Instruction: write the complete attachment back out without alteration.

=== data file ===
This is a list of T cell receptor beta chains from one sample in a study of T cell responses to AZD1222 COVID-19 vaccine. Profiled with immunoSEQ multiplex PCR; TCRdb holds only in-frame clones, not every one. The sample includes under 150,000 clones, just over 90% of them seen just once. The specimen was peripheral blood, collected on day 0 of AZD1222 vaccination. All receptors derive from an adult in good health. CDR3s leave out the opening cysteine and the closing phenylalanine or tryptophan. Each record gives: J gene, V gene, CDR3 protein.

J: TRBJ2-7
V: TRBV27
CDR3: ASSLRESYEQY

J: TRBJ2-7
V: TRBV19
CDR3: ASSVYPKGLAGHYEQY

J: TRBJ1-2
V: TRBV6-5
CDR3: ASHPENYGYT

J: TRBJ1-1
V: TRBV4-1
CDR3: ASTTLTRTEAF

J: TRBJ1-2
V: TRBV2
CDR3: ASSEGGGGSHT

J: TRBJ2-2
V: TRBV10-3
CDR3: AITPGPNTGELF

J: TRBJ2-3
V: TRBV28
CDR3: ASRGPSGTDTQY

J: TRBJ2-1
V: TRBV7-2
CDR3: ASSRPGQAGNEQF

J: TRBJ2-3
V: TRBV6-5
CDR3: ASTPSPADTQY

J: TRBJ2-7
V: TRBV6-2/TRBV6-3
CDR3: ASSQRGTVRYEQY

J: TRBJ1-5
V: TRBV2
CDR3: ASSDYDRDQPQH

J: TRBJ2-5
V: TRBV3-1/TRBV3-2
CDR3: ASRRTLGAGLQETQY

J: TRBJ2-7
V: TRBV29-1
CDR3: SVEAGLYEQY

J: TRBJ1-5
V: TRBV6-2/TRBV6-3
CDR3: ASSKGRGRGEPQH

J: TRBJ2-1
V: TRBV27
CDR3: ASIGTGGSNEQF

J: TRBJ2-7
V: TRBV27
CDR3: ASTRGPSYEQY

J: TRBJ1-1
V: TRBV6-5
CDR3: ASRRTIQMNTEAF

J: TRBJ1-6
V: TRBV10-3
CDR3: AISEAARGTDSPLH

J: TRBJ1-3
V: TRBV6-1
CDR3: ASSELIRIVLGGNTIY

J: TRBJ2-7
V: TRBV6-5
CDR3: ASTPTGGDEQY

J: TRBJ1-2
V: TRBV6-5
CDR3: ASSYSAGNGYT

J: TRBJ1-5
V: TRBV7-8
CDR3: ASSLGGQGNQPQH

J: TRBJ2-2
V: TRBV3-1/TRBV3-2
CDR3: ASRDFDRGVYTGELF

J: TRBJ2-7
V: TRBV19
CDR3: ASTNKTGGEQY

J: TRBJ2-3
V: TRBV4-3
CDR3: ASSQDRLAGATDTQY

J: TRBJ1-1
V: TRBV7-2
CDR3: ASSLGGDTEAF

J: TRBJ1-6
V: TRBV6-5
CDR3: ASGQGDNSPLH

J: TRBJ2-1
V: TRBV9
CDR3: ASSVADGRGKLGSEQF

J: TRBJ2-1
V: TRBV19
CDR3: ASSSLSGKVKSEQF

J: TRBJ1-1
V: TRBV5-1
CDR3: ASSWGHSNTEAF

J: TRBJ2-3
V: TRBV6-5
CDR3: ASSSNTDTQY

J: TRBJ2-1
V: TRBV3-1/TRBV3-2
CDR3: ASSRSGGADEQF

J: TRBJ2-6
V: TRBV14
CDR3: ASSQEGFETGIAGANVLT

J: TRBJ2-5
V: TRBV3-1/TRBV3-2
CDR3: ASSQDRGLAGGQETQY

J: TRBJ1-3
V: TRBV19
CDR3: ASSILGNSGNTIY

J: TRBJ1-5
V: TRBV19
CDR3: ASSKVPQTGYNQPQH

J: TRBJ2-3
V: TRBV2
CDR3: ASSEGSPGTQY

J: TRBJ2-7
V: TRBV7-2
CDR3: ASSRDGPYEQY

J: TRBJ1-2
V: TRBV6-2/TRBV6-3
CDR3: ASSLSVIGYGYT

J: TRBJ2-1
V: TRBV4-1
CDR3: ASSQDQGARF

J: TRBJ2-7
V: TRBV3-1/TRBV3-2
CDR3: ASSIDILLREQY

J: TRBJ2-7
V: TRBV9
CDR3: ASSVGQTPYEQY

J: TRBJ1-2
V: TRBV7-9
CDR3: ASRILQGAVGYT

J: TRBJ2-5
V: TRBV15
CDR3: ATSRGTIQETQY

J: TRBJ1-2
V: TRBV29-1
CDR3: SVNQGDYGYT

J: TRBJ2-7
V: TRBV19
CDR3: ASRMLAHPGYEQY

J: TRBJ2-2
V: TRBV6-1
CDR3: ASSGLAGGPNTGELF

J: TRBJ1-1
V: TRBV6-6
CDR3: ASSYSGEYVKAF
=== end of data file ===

This is a list of T cell receptor beta chains from one sample in a study of T cell responses to AZD1222 COVID-19 vaccine. Profiled with immunoSEQ multiplex PCR; TCRdb holds only in-frame clones, not every one. The sample includes under 150,000 clones, just over 90% of them seen just once. The specimen was peripheral blood, collected on day 0 of AZD1222 vaccination. All receptors derive from an adult in good health. CDR3s leave out the opening cysteine and the closing phenylalanine or tryptophan. Each record gives: J gene, V gene, CDR3 protein.

J: TRBJ2-7
V: TRBV27
CDR3: ASSLRESYEQY

J: TRBJ2-7
V: TRBV19
CDR3: ASSVYPKGLAGHYEQY

J: TRBJ1-2
V: TRBV6-5
CDR3: ASHPENYGYT

J: TRBJ1-1
V: TRBV4-1
CDR3: ASTTLTRTEAF

J: TRBJ1-2
V: TRBV2
CDR3: ASSEGGGGSHT

J: TRBJ2-2
V: TRBV10-3
CDR3: AITPGPNTGELF

J: TRBJ2-3
V: TRBV28
CDR3: ASRGPSGTDTQY

J: TRBJ2-1
V: TRBV7-2
CDR3: ASSRPGQAGNEQF

J: TRBJ2-3
V: TRBV6-5
CDR3: ASTPSPADTQY

J: TRBJ2-7
V: TRBV6-2/TRBV6-3
CDR3: ASSQRGTVRYEQY

J: TRBJ1-5
V: TRBV2
CDR3: ASSDYDRDQPQH

J: TRBJ2-5
V: TRBV3-1/TRBV3-2
CDR3: ASRRTLGAGLQETQY

J: TRBJ2-7
V: TRBV29-1
CDR3: SVEAGLYEQY

J: TRBJ1-5
V: TRBV6-2/TRBV6-3
CDR3: ASSKGRGRGEPQH

J: TRBJ2-1
V: TRBV27
CDR3: ASIGTGGSNEQF

J: TRBJ2-7
V: TRBV27
CDR3: ASTRGPSYEQY

J: TRBJ1-1
V: TRBV6-5
CDR3: ASRRTIQMNTEAF

J: TRBJ1-6
V: TRBV10-3
CDR3: AISEAARGTDSPLH

J: TRBJ1-3
V: TRBV6-1
CDR3: ASSELIRIVLGGNTIY

J: TRBJ2-7
V: TRBV6-5
CDR3: ASTPTGGDEQY

J: TRBJ1-2
V: TRBV6-5
CDR3: ASSYSAGNGYT

J: TRBJ1-5
V: TRBV7-8
CDR3: ASSLGGQGNQPQH

J: TRBJ2-2
V: TRBV3-1/TRBV3-2
CDR3: ASRDFDRGVYTGELF

J: TRBJ2-7
V: TRBV19
CDR3: ASTNKTGGEQY

J: TRBJ2-3
V: TRBV4-3
CDR3: ASSQDRLAGATDTQY

J: TRBJ1-1
V: TRBV7-2
CDR3: ASSLGGDTEAF

J: TRBJ1-6
V: TRBV6-5
CDR3: ASGQGDNSPLH

J: TRBJ2-1
V: TRBV9
CDR3: ASSVADGRGKLGSEQF

J: TRBJ2-1
V: TRBV19
CDR3: ASSSLSGKVKSEQF

J: TRBJ1-1
V: TRBV5-1
CDR3: ASSWGHSNTEAF

J: TRBJ2-3
V: TRBV6-5
CDR3: ASSSNTDTQY

J: TRBJ2-1
V: TRBV3-1/TRBV3-2
CDR3: ASSRSGGADEQF

J: TRBJ2-6
V: TRBV14
CDR3: ASSQEGFETGIAGANVLT

J: TRBJ2-5
V: TRBV3-1/TRBV3-2
CDR3: ASSQDRGLAGGQETQY

J: TRBJ1-3
V: TRBV19
CDR3: ASSILGNSGNTIY

J: TRBJ1-5
V: TRBV19
CDR3: ASSKVPQTGYNQPQH

J: TRBJ2-3
V: TRBV2
CDR3: ASSEGSPGTQY

J: TRBJ2-7
V: TRBV7-2
CDR3: ASSRDGPYEQY

J: TRBJ1-2
V: TRBV6-2/TRBV6-3
CDR3: ASSLSVIGYGYT

J: TRBJ2-1
V: TRBV4-1
CDR3: ASSQDQGARF

J: TRBJ2-7
V: TRBV3-1/TRBV3-2
CDR3: ASSIDILLREQY

J: TRBJ2-7
V: TRBV9
CDR3: ASSVGQTPYEQY

J: TRBJ1-2
V: TRBV7-9
CDR3: ASRILQGAVGYT

J: TRBJ2-5
V: TRBV15
CDR3: ATSRGTIQETQY

J: TRBJ1-2
V: TRBV29-1
CDR3: SVNQGDYGYT

J: TRBJ2-7
V: TRBV19
CDR3: ASRMLAHPGYEQY

J: TRBJ2-2
V: TRBV6-1
CDR3: ASSGLAGGPNTGELF

J: TRBJ1-1
V: TRBV6-6
CDR3: ASSYSGEYVKAF